An amazing ‘discovery’: economists are beginning to figure out that cashflow constraints hold back SMEs from growing their businesses!
…financing frictions can have a consequential effect on employment when firms face a constraint on working capital (Jermann and Quadrini 2012). This is particularly true among small or young firms that are in growth mode, as the mismatch between the timing of cash flow generation and payments to labor requires firms to finance their payroll through the production process - in advance of getting paid - and means that firms may have to cut back on hiring even in the presence of customer demand and adequate labor supply, due to an inability to pay workers in advance of receiving cash for their product or service.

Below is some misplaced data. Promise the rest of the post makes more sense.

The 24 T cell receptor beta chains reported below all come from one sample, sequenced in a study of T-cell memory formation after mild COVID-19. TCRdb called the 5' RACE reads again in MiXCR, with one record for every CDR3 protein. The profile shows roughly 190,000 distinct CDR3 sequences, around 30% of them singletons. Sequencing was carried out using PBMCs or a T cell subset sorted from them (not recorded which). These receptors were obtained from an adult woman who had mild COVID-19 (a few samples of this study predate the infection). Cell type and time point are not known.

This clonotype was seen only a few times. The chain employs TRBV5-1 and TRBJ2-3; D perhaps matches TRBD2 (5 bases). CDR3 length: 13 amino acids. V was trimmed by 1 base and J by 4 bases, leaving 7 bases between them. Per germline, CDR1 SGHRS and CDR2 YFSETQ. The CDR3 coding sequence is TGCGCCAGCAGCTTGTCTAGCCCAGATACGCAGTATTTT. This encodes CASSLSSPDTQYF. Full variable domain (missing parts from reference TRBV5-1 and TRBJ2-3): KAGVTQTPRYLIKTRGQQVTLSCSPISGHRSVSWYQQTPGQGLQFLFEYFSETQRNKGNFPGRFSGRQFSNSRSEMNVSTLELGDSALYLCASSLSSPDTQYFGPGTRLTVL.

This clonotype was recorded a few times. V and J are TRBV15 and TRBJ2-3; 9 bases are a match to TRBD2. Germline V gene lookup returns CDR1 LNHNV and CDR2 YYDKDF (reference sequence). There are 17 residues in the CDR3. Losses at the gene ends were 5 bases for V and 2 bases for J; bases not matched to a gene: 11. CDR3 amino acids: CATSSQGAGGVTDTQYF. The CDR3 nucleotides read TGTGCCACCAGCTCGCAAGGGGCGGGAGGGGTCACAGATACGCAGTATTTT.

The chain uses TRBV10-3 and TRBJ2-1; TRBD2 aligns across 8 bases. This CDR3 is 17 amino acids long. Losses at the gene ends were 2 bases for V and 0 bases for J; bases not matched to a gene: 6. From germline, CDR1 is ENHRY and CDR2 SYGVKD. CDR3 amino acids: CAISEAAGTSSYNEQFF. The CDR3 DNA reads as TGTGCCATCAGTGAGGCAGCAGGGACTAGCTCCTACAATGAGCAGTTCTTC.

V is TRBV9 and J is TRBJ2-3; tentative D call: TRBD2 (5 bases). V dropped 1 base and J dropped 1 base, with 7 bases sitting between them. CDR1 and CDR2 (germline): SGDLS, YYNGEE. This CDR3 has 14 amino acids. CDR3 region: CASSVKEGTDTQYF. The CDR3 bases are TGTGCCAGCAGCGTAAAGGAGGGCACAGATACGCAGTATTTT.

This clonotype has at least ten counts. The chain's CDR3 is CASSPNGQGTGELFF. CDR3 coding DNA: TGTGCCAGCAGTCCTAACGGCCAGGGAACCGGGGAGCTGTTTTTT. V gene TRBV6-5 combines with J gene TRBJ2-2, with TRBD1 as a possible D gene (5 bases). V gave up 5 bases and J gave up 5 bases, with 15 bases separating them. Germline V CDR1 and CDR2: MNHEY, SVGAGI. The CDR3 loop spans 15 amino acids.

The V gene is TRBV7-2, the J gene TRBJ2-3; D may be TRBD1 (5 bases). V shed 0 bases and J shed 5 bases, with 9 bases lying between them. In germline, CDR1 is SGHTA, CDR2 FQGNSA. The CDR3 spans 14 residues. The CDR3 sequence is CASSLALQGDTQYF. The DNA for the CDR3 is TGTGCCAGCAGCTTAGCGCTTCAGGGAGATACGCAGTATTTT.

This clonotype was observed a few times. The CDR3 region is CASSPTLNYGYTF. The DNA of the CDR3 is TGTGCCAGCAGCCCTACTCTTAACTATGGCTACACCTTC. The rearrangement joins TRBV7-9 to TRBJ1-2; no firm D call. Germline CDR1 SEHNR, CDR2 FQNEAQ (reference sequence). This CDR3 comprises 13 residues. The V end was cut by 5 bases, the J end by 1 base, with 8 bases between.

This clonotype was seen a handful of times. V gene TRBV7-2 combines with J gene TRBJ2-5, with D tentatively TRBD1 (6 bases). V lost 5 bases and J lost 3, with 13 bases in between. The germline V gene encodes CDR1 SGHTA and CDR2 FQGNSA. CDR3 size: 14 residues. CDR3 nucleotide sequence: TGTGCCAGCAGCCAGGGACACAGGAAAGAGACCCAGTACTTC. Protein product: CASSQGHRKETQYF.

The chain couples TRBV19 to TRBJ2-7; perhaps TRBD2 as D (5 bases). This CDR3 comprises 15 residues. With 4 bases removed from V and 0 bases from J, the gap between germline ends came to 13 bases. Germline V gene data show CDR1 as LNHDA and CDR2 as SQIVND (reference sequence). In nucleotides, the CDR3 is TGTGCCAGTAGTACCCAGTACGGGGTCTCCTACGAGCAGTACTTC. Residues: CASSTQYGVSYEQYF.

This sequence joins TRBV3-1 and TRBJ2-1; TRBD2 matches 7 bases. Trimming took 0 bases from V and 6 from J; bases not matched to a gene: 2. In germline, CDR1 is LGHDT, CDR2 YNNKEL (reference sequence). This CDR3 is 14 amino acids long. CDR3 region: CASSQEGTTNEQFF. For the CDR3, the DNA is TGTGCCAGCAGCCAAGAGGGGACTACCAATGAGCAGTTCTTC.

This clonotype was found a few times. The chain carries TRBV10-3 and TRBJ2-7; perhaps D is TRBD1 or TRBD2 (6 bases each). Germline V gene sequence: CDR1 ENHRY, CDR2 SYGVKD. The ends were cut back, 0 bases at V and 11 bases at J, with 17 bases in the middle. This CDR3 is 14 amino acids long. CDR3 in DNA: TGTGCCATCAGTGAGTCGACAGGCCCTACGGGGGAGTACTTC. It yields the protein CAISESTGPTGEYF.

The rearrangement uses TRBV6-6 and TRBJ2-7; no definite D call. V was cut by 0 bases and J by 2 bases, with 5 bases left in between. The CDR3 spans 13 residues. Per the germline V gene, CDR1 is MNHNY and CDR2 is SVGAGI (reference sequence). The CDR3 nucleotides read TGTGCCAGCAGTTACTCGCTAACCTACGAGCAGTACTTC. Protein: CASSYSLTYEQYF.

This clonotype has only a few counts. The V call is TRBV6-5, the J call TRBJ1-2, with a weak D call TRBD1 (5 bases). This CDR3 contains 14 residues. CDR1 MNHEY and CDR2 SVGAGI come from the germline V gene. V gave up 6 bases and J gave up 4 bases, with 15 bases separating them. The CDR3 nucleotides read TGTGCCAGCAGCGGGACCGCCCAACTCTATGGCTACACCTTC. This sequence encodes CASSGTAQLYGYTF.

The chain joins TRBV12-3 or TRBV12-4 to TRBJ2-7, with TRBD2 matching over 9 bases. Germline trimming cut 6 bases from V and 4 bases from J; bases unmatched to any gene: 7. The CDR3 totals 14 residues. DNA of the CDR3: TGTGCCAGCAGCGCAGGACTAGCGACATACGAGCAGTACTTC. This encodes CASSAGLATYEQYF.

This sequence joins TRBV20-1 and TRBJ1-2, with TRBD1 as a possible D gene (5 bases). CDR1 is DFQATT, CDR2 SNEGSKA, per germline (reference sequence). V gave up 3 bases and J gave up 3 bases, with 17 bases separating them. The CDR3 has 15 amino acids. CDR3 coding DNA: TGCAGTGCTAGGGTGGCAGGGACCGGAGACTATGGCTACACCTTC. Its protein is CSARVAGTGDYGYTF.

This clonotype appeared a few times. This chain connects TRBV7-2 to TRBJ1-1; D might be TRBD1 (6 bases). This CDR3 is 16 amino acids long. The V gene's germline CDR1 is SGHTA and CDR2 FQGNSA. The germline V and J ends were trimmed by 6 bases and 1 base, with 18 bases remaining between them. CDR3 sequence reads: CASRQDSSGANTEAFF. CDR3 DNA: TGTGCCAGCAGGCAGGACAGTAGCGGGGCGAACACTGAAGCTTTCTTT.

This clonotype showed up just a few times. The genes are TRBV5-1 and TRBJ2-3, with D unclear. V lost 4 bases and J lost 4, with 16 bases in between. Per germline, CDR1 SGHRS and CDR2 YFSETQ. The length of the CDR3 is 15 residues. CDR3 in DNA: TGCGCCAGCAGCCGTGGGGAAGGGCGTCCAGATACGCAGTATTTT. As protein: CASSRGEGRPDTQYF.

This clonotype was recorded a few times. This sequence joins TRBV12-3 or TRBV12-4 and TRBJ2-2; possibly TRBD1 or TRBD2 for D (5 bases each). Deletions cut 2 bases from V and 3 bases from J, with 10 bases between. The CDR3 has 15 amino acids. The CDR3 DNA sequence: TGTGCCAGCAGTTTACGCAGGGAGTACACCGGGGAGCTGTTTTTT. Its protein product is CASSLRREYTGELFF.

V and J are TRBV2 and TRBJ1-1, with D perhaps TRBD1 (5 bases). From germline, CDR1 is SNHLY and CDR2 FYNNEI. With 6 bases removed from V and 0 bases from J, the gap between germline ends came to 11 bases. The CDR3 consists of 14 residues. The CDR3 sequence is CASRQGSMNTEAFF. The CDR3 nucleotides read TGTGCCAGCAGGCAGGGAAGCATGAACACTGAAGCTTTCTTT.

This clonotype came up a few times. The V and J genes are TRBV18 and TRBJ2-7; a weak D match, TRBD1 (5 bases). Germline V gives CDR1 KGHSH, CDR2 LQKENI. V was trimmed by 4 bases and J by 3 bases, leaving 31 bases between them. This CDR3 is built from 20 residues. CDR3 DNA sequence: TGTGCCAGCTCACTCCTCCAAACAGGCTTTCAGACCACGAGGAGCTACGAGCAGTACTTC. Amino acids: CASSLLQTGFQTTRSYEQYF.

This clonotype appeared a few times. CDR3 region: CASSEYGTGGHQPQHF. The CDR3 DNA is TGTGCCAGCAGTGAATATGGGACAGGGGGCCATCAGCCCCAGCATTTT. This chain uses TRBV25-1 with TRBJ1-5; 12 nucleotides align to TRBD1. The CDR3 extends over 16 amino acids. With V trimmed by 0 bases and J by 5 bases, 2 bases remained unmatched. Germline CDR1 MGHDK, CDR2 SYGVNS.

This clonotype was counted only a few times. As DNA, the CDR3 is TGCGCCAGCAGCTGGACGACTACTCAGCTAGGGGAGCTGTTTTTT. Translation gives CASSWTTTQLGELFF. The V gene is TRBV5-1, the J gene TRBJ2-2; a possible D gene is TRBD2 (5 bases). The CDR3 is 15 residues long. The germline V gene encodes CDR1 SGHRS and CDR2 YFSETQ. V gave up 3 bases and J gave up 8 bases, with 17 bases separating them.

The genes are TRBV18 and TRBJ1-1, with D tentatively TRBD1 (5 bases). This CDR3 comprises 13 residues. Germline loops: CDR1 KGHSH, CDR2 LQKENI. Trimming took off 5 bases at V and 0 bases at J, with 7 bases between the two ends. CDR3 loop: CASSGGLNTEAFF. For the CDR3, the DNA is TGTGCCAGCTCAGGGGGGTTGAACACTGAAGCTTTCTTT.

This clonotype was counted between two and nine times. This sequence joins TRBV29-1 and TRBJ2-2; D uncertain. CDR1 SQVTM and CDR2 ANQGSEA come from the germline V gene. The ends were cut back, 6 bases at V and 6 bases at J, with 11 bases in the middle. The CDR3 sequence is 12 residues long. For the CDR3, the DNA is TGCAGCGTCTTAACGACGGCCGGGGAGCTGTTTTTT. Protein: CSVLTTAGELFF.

Survey evidence indeed suggests that over 90% of small businesses pay their employees twice a month or more frequently, with nearly half paying their employees weekly (Dennis 2006).
In the presence of financing frictions, even small improvements in cash collection can have large direct effects on hiring due to the multiplier effect of working capital. To see why, note that a firm with $1 million of sales being paid 30 days after delivering its product always has $80,000 of cash ‘tied up’ in receivables at any moment in time. A shift in the payment regime from 30 days to 15 days therefore permanently unlocks $40,000 of cash for the firm on an ongoing basis. In the extreme where the firm was only able to support growth through internal cash flow, this will allow the firm to double in size, to $2 million, showing how seemingly small improvements in the working capital position for constrained firms can have consequential effects for growth in sales and in payroll.
Here is a link to the report: Can Paying Firms Quicker Affect Aggregate Employment?